The Impact of Drinking too Much Caffeine

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According to an article from Caffeine Informer(2010), caffeine intoxication is now included in the DSM-5 physicians manual.The official diagnosis can be made when any 5 of the following symptoms are present: restlessness, nervousness, excitement, insomnia, flushed face, diuresis (you keep passing urine), gastrointestinal disturbance (upset tummy, diarrhea), muscle twitching, rambling flow of thought and speech, tachycardia or cardiac arrhythmia, periods of inexhaustibility, or psychomotor agitation. In 2010,a 23 British man from Mansfield, England died after taking to 2 spoonfuls of pure caffeine powder washed down by an energy drink at a party. His death was ruled accidental.

From an article published in the website “”(2010), caffeine is the world’s most frequently used stimulant and perhaps, the most popular drug. Beverages and foods containing caffeine are consumed by almost all adults and children. The average daily intake of caffeine is approximately 200 mg (the equivalent of almost 2 cups of coffee), with as many as 30% of Americans consuming 500 mg or more per day. The most common sources of caffeine includes coffee beans, tea plants, kola nuts, mate leaves, guarana paste and yoco bark. To understand the unique role that caffeine plays, it is useful to gain perspective on its common sources which is unfermented beverages. Some of the beverages in the amount 5oz contains the following caffeine content. Brewed coffee (90 to125 mg), Instant coffee (35 to164mg), Decaffeinated coffee (1 to 6 mg), Tea (25 to125 mg), and Cocoa (5 to 25 mg).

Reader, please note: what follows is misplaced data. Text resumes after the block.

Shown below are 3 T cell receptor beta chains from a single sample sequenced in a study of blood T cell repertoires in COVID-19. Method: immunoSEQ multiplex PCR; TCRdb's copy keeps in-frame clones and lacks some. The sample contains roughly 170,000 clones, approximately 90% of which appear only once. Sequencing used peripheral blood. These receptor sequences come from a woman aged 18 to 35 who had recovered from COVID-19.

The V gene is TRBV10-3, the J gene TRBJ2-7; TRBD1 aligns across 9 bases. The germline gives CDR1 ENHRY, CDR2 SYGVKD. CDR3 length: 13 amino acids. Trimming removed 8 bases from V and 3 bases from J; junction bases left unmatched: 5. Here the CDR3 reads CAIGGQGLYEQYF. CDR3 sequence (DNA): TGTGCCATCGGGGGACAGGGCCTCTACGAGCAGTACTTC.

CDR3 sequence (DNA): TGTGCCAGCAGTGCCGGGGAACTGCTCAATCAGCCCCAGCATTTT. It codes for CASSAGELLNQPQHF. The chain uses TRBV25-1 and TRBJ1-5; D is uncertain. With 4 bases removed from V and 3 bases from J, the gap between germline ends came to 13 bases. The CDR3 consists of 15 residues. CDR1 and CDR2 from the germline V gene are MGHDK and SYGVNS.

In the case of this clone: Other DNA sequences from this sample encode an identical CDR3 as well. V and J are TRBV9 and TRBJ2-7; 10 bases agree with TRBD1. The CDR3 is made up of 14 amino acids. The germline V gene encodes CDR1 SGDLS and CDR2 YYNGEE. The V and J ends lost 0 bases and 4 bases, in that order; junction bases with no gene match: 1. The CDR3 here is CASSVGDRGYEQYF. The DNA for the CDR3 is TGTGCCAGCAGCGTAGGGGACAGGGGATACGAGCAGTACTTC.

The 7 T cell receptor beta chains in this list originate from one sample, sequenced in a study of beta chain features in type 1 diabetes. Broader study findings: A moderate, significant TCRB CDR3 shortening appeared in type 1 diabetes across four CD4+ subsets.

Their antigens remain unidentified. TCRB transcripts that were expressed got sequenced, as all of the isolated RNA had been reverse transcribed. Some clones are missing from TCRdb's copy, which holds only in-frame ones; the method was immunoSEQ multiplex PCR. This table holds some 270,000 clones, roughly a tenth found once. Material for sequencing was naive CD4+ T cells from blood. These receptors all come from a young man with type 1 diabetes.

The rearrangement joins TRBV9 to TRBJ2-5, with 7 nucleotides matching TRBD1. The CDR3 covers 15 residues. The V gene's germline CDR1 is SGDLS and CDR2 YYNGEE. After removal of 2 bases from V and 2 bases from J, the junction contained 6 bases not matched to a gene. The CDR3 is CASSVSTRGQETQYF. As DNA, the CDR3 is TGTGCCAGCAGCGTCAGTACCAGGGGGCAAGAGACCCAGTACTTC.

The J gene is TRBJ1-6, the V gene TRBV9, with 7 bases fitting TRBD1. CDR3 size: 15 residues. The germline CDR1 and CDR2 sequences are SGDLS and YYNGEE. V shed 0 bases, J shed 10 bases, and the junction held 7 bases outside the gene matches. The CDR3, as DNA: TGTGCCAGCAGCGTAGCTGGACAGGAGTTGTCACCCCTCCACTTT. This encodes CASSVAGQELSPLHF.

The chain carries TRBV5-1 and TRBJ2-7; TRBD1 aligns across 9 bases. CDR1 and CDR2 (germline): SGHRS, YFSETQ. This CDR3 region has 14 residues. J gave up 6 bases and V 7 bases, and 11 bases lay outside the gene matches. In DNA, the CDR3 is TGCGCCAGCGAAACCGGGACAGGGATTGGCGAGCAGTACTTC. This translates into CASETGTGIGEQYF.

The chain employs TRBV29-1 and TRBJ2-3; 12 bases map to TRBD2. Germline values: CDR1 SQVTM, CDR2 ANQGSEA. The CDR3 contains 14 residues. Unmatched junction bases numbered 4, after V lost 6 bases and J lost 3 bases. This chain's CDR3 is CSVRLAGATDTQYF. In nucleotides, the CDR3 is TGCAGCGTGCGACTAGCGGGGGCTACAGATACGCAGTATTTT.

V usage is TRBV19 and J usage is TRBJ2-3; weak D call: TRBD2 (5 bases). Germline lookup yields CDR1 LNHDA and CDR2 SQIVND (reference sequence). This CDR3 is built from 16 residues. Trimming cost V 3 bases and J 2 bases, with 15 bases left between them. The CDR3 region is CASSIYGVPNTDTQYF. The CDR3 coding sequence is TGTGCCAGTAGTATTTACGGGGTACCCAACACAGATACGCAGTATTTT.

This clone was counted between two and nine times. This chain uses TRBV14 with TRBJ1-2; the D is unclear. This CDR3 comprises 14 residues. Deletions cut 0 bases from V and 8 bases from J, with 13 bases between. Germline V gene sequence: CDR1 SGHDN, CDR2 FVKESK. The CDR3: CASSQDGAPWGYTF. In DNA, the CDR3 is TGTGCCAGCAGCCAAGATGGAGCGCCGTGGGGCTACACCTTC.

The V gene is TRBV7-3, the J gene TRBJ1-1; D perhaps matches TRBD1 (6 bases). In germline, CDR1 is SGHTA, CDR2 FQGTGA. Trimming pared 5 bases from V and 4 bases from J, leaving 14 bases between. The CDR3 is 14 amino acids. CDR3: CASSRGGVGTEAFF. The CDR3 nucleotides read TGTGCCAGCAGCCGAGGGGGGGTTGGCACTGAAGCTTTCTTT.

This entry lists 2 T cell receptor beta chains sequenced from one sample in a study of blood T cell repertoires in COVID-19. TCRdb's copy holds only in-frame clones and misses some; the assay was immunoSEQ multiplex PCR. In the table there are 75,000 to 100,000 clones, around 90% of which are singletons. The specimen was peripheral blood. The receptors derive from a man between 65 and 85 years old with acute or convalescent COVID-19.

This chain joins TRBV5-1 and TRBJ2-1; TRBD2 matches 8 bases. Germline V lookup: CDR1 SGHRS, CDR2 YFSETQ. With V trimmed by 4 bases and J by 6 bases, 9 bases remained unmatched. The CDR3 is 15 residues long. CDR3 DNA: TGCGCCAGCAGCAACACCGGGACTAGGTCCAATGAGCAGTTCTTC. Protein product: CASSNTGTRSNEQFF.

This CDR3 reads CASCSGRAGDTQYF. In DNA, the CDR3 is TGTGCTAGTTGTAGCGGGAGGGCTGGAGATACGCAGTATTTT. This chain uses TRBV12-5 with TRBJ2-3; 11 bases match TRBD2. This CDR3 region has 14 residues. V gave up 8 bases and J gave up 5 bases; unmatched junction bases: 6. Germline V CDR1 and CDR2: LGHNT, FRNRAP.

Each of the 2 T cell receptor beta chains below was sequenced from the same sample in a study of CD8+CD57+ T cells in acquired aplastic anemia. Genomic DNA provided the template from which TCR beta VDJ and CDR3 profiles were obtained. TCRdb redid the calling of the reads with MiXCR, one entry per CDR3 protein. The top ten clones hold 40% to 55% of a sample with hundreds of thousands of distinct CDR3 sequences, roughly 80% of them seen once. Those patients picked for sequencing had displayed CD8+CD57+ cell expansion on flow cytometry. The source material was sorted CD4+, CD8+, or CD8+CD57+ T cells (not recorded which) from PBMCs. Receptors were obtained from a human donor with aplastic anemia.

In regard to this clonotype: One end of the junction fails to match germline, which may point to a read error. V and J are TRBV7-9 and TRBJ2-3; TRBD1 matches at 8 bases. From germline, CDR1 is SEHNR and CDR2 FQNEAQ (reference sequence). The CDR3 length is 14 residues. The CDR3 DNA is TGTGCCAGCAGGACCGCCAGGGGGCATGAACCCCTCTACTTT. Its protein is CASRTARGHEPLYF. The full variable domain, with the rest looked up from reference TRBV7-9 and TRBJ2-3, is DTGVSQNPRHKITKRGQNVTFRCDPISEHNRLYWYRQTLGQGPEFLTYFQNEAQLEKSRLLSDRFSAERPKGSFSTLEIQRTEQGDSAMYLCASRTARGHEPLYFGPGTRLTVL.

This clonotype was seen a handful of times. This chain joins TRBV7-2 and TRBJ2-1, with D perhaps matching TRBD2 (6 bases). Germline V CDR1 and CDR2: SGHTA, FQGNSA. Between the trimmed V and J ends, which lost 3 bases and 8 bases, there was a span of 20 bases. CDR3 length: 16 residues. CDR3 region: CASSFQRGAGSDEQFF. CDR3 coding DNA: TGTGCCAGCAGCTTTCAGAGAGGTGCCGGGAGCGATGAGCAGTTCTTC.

In an article published by Daniel Owen(2008), the more roasted the coffee beans were, the more water content they lose. At the same time it is losing weight it is ga...

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... the exact amount of caffeine consumed in a day. The size of the cup/serving varied from 25 ml (Greek coffee) to 330 ml at home and from 130 ml to 280 ml in the out-of-home situation.

According to an article from Caffeine Informer entitled “Caffeine Metabolism”, it would take 45 minutes for 99% of the caffeine content to be absorbed through the membranes of the body. Furthermore, it was said that the half-life of caffeine for humans is ranging from 2.5 to 4.5 hours, denoting that the average coffee’s effect lasts about 2 to 3 hours. It was also stated that caffeine is most studied for its ability to work similarly with adenosine, the sleep-wake cycle molecule found in the brain. When adenosine binds to enough receptors, it signals the brain that it is time for rest but what caffeine does is cover up the drowsiness symptoms that adenosine can no longer produce.

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